Lent comes from the Old English word lencten for "spring"
Lencten was used as this was the season of the year during which it falls. This is something unique to English. In almost all other languages its name is a derivative of the Latin term quadragesima, or "the forty days."
Lent is the forty day period before Easter, excluding Sundays, which begins on Ash Wednesday and ends on Holy Saturday (the day before Easter Sunday). [This traditional enumeration does not precisely coincide with the calendar according to the liturgical reform. In order to give special prominence to the Sacred Triduum (Mass of the Lord's Supper, Good Friday, Easter Vigil) the current calendar counts Lent as only from Ash Wednesday to Holy Thursday, up to the Mass of the Lord's Supper. Even so, Lenten practices are properly maintained up to the Easter Vigil, excluding Sundays, as before.]
Shrove Tuesday
The day before Ash Wednesday, is celebrated in many parts of the world with feasting. The French call it "Mardi Gras". The Germans call it "Fausching". The feasting comes from the custom of using up household fats prior to the 40 days of Lenten fasting, when no fat is used.
Ash Wednesday
Lent begins on Ash Wednesday, which is the day on which the faithful have their foreheads signed with ashes in the form of a Cross. It is also a day of fast and abstinence.
Station of the Cross
Since Lent is a penitential season of preparation for Easter, the Stations of the Cross, which follow the path of Christ from Pontius Pilate's praetorium to Christ's tomb have been a popular devotion in parishes. In the 16th century, this pathway was officially entitled the "Via Dolorosa" (Sorrowful Way) or simply Way of the Cross or Stations of the Cross.
Fasting and Abstinence
Under current canon law in the Western Rite of the Church, a day of fast is one on which Catholics who are eighteen to sixty years old are required to keep a limited fast. In this country, one may eat a single, normal meal and have two snacks, so long as these snacks do not add up to a second meal. Children are not required to fast, but their parents must ensure they are properly educated in the spiritual practice of fasting. Those with medical conditions requiring a greater or more regular food intake can easily be dispensed from the requirement of fasting by their pastor. A day of abstinence is a day on which Catholics fourteen years or older are required to abstain from eating meat (under the current discipline in America, fish, eggs, milk products, and condiments or foods made using animal fat are permitted in the Western Rite of the Church, though not in the Eastern Rites.) Again, persons with special dietary needs can easily be dispensed by their pastor.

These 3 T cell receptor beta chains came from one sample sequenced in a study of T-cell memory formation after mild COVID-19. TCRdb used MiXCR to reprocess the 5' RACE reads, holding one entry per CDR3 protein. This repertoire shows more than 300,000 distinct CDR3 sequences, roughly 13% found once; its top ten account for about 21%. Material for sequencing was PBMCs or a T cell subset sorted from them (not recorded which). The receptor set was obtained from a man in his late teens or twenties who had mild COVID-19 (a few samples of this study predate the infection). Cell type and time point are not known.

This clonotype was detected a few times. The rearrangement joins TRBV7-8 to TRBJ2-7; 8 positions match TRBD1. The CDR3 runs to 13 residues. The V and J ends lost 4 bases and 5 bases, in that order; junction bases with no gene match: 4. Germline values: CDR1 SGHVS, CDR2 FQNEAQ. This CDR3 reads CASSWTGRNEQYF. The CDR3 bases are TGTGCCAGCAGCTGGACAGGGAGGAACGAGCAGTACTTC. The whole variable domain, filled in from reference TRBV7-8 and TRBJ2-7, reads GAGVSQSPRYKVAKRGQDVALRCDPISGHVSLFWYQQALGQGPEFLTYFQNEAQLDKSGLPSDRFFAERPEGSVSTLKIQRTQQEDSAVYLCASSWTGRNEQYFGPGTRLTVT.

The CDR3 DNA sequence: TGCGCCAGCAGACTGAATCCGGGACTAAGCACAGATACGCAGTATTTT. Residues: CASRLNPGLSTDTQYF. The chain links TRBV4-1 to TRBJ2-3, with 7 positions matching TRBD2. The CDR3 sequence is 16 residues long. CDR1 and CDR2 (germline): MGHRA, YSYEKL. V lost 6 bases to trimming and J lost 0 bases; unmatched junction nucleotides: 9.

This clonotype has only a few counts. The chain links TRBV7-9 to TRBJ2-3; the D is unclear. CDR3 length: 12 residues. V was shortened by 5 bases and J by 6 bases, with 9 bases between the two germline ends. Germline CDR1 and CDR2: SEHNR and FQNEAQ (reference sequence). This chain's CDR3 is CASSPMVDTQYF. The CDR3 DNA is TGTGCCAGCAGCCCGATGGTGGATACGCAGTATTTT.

The book of Daniel states: "In the third year of Cyrus king of Persia . . . 'I, Daniel, mourned for three weeks. I ate no choice food; no meat or wine touched my lips; and I used no lotions at all until the three weeks were over.'" (Daniel 10:1-3)
Why Fast and Abstain
We fast and abstain: Because Jesus told us to. "Unless the grain of wheat fall into the ground and die, it remains alone; but if it dies, it will produce much fruit." Unless you do penance you shall all likewise perish. Whoever does not renounce all that he has, cannot be my disciple. The Christian must take up his Cross daily and follow Christ. Walk in the spirit and do not gratify the desires of the flesh. St. Paul says, those who belong to Christ have crucified the flesh with its passions and desires. If you live according to the flesh, you will die. Whoever seeks to lose his life, will gain it. Whoever wishes to be a friend of the world makes himself an enemy of God. Many live as enemies of the Cross of Christ. Their end is destruction, their god is their belly. And their glory is their shame, with minds set on earthly things. If anyone will come after me, let him deny himself and take up his cross daily and follow me. You have died and your life is hid with Christ in God. Enter by the narrow gate for the gate is wide and the way is easy that leads to destruction and those who enter it are many. For the gate is narrow and the way is hard that leads to life, and those who find it are few.
Why is giving up something for lent a salutary custom